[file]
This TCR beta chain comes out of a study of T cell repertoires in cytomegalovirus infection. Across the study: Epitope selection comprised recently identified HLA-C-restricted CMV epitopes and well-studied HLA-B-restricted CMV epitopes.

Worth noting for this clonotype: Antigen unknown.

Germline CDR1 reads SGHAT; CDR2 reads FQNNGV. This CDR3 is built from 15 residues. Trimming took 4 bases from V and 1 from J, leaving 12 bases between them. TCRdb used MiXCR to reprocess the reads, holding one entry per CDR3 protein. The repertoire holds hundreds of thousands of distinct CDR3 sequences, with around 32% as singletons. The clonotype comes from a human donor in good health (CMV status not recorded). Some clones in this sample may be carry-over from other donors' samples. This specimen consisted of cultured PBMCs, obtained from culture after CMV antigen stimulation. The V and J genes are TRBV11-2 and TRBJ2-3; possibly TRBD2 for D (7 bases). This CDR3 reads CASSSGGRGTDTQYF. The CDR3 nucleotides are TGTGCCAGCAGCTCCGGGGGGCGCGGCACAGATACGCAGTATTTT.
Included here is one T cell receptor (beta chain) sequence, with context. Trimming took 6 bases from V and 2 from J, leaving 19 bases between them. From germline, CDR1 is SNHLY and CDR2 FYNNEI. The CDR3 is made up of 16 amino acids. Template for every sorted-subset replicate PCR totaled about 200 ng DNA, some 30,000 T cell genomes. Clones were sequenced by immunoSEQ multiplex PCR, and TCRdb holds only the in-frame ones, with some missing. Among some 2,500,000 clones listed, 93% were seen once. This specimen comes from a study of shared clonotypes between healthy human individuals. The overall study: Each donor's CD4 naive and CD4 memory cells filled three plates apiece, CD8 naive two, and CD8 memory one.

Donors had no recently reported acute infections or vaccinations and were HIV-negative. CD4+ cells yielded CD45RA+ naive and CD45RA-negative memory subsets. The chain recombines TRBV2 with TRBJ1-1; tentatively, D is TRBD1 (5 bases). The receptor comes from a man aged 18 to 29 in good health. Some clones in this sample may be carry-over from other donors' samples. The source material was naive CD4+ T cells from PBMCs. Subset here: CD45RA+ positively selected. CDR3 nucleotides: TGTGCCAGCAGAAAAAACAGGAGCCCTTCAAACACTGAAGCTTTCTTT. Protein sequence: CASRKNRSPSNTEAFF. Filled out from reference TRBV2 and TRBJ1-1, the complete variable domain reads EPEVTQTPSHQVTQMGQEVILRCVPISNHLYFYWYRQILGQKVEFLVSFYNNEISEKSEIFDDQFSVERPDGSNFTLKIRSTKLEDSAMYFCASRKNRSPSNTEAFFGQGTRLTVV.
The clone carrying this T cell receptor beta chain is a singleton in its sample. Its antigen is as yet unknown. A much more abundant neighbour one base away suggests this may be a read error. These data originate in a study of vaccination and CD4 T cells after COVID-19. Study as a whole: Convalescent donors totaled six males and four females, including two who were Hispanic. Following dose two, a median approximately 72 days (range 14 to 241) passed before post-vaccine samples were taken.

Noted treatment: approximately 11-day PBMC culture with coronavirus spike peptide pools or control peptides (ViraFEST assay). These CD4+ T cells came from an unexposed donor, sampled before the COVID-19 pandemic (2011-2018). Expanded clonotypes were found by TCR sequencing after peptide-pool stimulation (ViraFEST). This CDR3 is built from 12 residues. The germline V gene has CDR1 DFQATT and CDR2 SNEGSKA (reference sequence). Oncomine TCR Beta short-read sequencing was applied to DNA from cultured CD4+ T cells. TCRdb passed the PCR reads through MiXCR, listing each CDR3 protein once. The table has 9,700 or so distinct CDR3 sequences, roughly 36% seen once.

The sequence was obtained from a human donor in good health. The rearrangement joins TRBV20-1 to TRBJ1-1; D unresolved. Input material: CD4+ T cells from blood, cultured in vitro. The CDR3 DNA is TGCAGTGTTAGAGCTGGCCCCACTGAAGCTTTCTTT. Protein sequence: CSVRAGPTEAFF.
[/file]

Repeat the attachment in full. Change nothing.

This TCR beta chain comes out of a study of T cell repertoires in cytomegalovirus infection. Across the study: Epitope selection comprised recently identified HLA-C-restricted CMV epitopes and well-studied HLA-B-restricted CMV epitopes.

Worth noting for this clonotype: Antigen unknown.

Germline CDR1 reads SGHAT; CDR2 reads FQNNGV. This CDR3 is built from 15 residues. Trimming took 4 bases from V and 1 from J, leaving 12 bases between them. TCRdb used MiXCR to reprocess the reads, holding one entry per CDR3 protein. The repertoire holds hundreds of thousands of distinct CDR3 sequences, with around 32% as singletons. The clonotype comes from a human donor in good health (CMV status not recorded). Some clones in this sample may be carry-over from other donors' samples. This specimen consisted of cultured PBMCs, obtained from culture after CMV antigen stimulation. The V and J genes are TRBV11-2 and TRBJ2-3; possibly TRBD2 for D (7 bases). This CDR3 reads CASSSGGRGTDTQYF. The CDR3 nucleotides are TGTGCCAGCAGCTCCGGGGGGCGCGGCACAGATACGCAGTATTTT.
Included here is one T cell receptor (beta chain) sequence, with context. Trimming took 6 bases from V and 2 from J, leaving 19 bases between them. From germline, CDR1 is SNHLY and CDR2 FYNNEI. The CDR3 is made up of 16 amino acids. Template for every sorted-subset replicate PCR totaled about 200 ng DNA, some 30,000 T cell genomes. Clones were sequenced by immunoSEQ multiplex PCR, and TCRdb holds only the in-frame ones, with some missing. Among some 2,500,000 clones listed, 93% were seen once. This specimen comes from a study of shared clonotypes between healthy human individuals. The overall study: Each donor's CD4 naive and CD4 memory cells filled three plates apiece, CD8 naive two, and CD8 memory one.

Donors had no recently reported acute infections or vaccinations and were HIV-negative. CD4+ cells yielded CD45RA+ naive and CD45RA-negative memory subsets. The chain recombines TRBV2 with TRBJ1-1; tentatively, D is TRBD1 (5 bases). The receptor comes from a man aged 18 to 29 in good health. Some clones in this sample may be carry-over from other donors' samples. The source material was naive CD4+ T cells from PBMCs. Subset here: CD45RA+ positively selected. CDR3 nucleotides: TGTGCCAGCAGAAAAAACAGGAGCCCTTCAAACACTGAAGCTTTCTTT. Protein sequence: CASRKNRSPSNTEAFF. Filled out from reference TRBV2 and TRBJ1-1, the complete variable domain reads EPEVTQTPSHQVTQMGQEVILRCVPISNHLYFYWYRQILGQKVEFLVSFYNNEISEKSEIFDDQFSVERPDGSNFTLKIRSTKLEDSAMYFCASRKNRSPSNTEAFFGQGTRLTVV.
The clone carrying this T cell receptor beta chain is a singleton in its sample. Its antigen is as yet unknown. A much more abundant neighbour one base away suggests this may be a read error. These data originate in a study of vaccination and CD4 T cells after COVID-19. Study as a whole: Convalescent donors totaled six males and four females, including two who were Hispanic. Following dose two, a median approximately 72 days (range 14 to 241) passed before post-vaccine samples were taken.

Noted treatment: approximately 11-day PBMC culture with coronavirus spike peptide pools or control peptides (ViraFEST assay). These CD4+ T cells came from an unexposed donor, sampled before the COVID-19 pandemic (2011-2018). Expanded clonotypes were found by TCR sequencing after peptide-pool stimulation (ViraFEST). This CDR3 is built from 12 residues. The germline V gene has CDR1 DFQATT and CDR2 SNEGSKA (reference sequence). Oncomine TCR Beta short-read sequencing was applied to DNA from cultured CD4+ T cells. TCRdb passed the PCR reads through MiXCR, listing each CDR3 protein once. The table has 9,700 or so distinct CDR3 sequences, roughly 36% seen once.

The sequence was obtained from a human donor in good health. The rearrangement joins TRBV20-1 to TRBJ1-1; D unresolved. Input material: CD4+ T cells from blood, cultured in vitro. The CDR3 DNA is TGCAGTGTTAGAGCTGGCCCCACTGAAGCTTTCTTT. Protein sequence: CSVRAGPTEAFF.